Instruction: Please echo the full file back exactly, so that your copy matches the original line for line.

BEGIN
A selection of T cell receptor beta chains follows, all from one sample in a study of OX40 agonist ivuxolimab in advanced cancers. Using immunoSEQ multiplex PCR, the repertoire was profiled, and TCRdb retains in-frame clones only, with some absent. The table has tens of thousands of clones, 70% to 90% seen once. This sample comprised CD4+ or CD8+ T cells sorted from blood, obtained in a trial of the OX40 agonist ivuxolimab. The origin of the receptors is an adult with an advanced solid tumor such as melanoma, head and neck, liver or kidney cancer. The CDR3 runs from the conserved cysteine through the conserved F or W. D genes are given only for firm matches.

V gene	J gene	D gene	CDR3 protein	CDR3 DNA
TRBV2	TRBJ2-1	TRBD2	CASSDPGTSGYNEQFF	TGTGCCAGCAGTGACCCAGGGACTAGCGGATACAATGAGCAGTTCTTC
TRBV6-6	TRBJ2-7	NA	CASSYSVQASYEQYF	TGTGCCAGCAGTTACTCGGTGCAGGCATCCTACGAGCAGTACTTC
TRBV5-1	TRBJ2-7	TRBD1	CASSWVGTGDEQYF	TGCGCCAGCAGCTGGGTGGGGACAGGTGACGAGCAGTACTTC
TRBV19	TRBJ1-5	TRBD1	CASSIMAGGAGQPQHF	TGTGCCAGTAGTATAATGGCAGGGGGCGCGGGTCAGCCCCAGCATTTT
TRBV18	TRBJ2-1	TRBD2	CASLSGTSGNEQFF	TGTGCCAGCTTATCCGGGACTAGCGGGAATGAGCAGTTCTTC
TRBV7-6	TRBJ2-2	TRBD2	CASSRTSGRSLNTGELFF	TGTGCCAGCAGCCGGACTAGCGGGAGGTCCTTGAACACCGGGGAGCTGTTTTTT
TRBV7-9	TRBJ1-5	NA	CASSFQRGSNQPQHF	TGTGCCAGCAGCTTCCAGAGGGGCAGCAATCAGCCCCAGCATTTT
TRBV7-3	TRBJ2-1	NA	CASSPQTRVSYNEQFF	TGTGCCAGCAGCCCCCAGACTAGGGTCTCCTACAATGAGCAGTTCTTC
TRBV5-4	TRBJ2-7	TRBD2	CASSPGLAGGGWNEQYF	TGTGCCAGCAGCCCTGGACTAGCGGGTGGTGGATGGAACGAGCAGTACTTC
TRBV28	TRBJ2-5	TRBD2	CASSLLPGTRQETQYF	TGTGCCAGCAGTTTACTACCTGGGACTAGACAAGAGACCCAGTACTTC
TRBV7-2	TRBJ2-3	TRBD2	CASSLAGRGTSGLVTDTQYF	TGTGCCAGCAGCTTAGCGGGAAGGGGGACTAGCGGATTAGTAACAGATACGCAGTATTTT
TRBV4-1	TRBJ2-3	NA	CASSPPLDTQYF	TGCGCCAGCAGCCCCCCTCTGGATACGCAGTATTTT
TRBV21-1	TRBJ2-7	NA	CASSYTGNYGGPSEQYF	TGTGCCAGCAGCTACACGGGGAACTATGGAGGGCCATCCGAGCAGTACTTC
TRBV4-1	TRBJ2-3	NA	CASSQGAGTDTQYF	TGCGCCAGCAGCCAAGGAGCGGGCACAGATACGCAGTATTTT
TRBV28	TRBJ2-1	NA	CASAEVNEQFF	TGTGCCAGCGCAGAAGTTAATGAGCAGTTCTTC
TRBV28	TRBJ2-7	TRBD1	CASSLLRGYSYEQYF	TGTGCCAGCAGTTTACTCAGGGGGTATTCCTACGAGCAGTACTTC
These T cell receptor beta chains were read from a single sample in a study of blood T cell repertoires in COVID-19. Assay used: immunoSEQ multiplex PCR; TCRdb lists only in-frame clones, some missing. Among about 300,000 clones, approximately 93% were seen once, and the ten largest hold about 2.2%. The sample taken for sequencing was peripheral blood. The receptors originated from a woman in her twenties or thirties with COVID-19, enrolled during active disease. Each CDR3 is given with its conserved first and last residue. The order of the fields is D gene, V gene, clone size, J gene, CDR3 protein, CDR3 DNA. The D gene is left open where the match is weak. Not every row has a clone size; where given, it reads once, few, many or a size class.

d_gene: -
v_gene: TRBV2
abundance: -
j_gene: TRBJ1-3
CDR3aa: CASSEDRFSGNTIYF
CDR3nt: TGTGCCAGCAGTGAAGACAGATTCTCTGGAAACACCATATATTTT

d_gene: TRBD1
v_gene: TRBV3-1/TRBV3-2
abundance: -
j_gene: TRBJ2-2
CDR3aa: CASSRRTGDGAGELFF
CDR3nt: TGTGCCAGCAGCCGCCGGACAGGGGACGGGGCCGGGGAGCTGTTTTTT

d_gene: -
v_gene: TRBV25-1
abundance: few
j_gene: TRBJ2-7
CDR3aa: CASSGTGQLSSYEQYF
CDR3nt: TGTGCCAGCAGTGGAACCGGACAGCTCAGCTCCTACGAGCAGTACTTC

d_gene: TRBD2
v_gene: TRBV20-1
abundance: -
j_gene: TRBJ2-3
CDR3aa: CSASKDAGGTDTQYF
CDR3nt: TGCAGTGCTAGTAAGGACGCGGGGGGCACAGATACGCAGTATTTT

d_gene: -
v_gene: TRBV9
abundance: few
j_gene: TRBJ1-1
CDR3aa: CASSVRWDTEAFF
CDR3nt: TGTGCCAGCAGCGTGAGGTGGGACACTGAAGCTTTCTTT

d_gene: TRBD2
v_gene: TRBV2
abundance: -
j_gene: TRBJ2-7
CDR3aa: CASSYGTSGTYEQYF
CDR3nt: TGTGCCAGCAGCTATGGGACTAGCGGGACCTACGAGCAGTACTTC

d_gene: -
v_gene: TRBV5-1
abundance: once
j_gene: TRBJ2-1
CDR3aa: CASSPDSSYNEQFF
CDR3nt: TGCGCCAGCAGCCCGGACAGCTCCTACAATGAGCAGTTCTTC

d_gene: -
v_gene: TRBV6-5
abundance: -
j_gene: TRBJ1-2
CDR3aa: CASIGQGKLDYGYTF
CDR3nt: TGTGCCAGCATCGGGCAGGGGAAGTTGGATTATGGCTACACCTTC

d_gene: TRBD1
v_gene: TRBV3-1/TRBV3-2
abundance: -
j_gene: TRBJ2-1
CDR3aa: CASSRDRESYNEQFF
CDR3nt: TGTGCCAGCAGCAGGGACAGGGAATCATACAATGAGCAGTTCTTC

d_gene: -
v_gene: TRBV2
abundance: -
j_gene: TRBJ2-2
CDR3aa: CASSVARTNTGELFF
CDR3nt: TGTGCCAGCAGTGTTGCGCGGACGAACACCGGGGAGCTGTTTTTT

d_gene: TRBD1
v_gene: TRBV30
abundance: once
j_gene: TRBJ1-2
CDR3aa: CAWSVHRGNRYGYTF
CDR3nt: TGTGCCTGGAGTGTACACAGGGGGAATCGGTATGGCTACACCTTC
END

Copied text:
A selection of T cell receptor beta chains follows, all from one sample in a study of OX40 agonist ivuxolimab in advanced cancers. Using immunoSEQ multiplex PCR, the repertoire was profiled, and TCRdb retains in-frame clones only, with some absent. The table has tens of thousands of clones, 70% to 90% seen once. This sample comprised CD4+ or CD8+ T cells sorted from blood, obtained in a trial of the OX40 agonist ivuxolimab. The origin of the receptors is an adult with an advanced solid tumor such as melanoma, head and neck, liver or kidney cancer. The CDR3 runs from the conserved cysteine through the conserved F or W. D genes are given only for firm matches.

V gene	J gene	D gene	CDR3 protein	CDR3 DNA
TRBV2	TRBJ2-1	TRBD2	CASSDPGTSGYNEQFF	TGTGCCAGCAGTGACCCAGGGACTAGCGGATACAATGAGCAGTTCTTC
TRBV6-6	TRBJ2-7	NA	CASSYSVQASYEQYF	TGTGCCAGCAGTTACTCGGTGCAGGCATCCTACGAGCAGTACTTC
TRBV5-1	TRBJ2-7	TRBD1	CASSWVGTGDEQYF	TGCGCCAGCAGCTGGGTGGGGACAGGTGACGAGCAGTACTTC
TRBV19	TRBJ1-5	TRBD1	CASSIMAGGAGQPQHF	TGTGCCAGTAGTATAATGGCAGGGGGCGCGGGTCAGCCCCAGCATTTT
TRBV18	TRBJ2-1	TRBD2	CASLSGTSGNEQFF	TGTGCCAGCTTATCCGGGACTAGCGGGAATGAGCAGTTCTTC
TRBV7-6	TRBJ2-2	TRBD2	CASSRTSGRSLNTGELFF	TGTGCCAGCAGCCGGACTAGCGGGAGGTCCTTGAACACCGGGGAGCTGTTTTTT
TRBV7-9	TRBJ1-5	NA	CASSFQRGSNQPQHF	TGTGCCAGCAGCTTCCAGAGGGGCAGCAATCAGCCCCAGCATTTT
TRBV7-3	TRBJ2-1	NA	CASSPQTRVSYNEQFF	TGTGCCAGCAGCCCCCAGACTAGGGTCTCCTACAATGAGCAGTTCTTC
TRBV5-4	TRBJ2-7	TRBD2	CASSPGLAGGGWNEQYF	TGTGCCAGCAGCCCTGGACTAGCGGGTGGTGGATGGAACGAGCAGTACTTC
TRBV28	TRBJ2-5	TRBD2	CASSLLPGTRQETQYF	TGTGCCAGCAGTTTACTACCTGGGACTAGACAAGAGACCCAGTACTTC
TRBV7-2	TRBJ2-3	TRBD2	CASSLAGRGTSGLVTDTQYF	TGTGCCAGCAGCTTAGCGGGAAGGGGGACTAGCGGATTAGTAACAGATACGCAGTATTTT
TRBV4-1	TRBJ2-3	NA	CASSPPLDTQYF	TGCGCCAGCAGCCCCCCTCTGGATACGCAGTATTTT
TRBV21-1	TRBJ2-7	NA	CASSYTGNYGGPSEQYF	TGTGCCAGCAGCTACACGGGGAACTATGGAGGGCCATCCGAGCAGTACTTC
TRBV4-1	TRBJ2-3	NA	CASSQGAGTDTQYF	TGCGCCAGCAGCCAAGGAGCGGGCACAGATACGCAGTATTTT
TRBV28	TRBJ2-1	NA	CASAEVNEQFF	TGTGCCAGCGCAGAAGTTAATGAGCAGTTCTTC
TRBV28	TRBJ2-7	TRBD1	CASSLLRGYSYEQYF	TGTGCCAGCAGTTTACTCAGGGGGTATTCCTACGAGCAGTACTTC
These T cell receptor beta chains were read from a single sample in a study of blood T cell repertoires in COVID-19. Assay used: immunoSEQ multiplex PCR; TCRdb lists only in-frame clones, some missing. Among about 300,000 clones, approximately 93% were seen once, and the ten largest hold about 2.2%. The sample taken for sequencing was peripheral blood. The receptors originated from a woman in her twenties or thirties with COVID-19, enrolled during active disease. Each CDR3 is given with its conserved first and last residue. The order of the fields is D gene, V gene, clone size, J gene, CDR3 protein, CDR3 DNA. The D gene is left open where the match is weak. Not every row has a clone size; where given, it reads once, few, many or a size class.

d_gene: -
v_gene: TRBV2
abundance: -
j_gene: TRBJ1-3
CDR3aa: CASSEDRFSGNTIYF
CDR3nt: TGTGCCAGCAGTGAAGACAGATTCTCTGGAAACACCATATATTTT

d_gene: TRBD1
v_gene: TRBV3-1/TRBV3-2
abundance: -
j_gene: TRBJ2-2
CDR3aa: CASSRRTGDGAGELFF
CDR3nt: TGTGCCAGCAGCCGCCGGACAGGGGACGGGGCCGGGGAGCTGTTTTTT

d_gene: -
v_gene: TRBV25-1
abundance: few
j_gene: TRBJ2-7
CDR3aa: CASSGTGQLSSYEQYF
CDR3nt: TGTGCCAGCAGTGGAACCGGACAGCTCAGCTCCTACGAGCAGTACTTC

d_gene: TRBD2
v_gene: TRBV20-1
abundance: -
j_gene: TRBJ2-3
CDR3aa: CSASKDAGGTDTQYF
CDR3nt: TGCAGTGCTAGTAAGGACGCGGGGGGCACAGATACGCAGTATTTT

d_gene: -
v_gene: TRBV9
abundance: few
j_gene: TRBJ1-1
CDR3aa: CASSVRWDTEAFF
CDR3nt: TGTGCCAGCAGCGTGAGGTGGGACACTGAAGCTTTCTTT

d_gene: TRBD2
v_gene: TRBV2
abundance: -
j_gene: TRBJ2-7
CDR3aa: CASSYGTSGTYEQYF
CDR3nt: TGTGCCAGCAGCTATGGGACTAGCGGGACCTACGAGCAGTACTTC

d_gene: -
v_gene: TRBV5-1
abundance: once
j_gene: TRBJ2-1
CDR3aa: CASSPDSSYNEQFF
CDR3nt: TGCGCCAGCAGCCCGGACAGCTCCTACAATGAGCAGTTCTTC

d_gene: -
v_gene: TRBV6-5
abundance: -
j_gene: TRBJ1-2
CDR3aa: CASIGQGKLDYGYTF
CDR3nt: TGTGCCAGCATCGGGCAGGGGAAGTTGGATTATGGCTACACCTTC

d_gene: TRBD1
v_gene: TRBV3-1/TRBV3-2
abundance: -
j_gene: TRBJ2-1
CDR3aa: CASSRDRESYNEQFF
CDR3nt: TGTGCCAGCAGCAGGGACAGGGAATCATACAATGAGCAGTTCTTC

d_gene: -
v_gene: TRBV2
abundance: -
j_gene: TRBJ2-2
CDR3aa: CASSVARTNTGELFF
CDR3nt: TGTGCCAGCAGTGTTGCGCGGACGAACACCGGGGAGCTGTTTTTT

d_gene: TRBD1
v_gene: TRBV30
abundance: once
j_gene: TRBJ1-2
CDR3aa: CAWSVHRGNRYGYTF
CDR3nt: TGTGCCTGGAGTGTACACAGGGGGAATCGGTATGGCTACACCTTC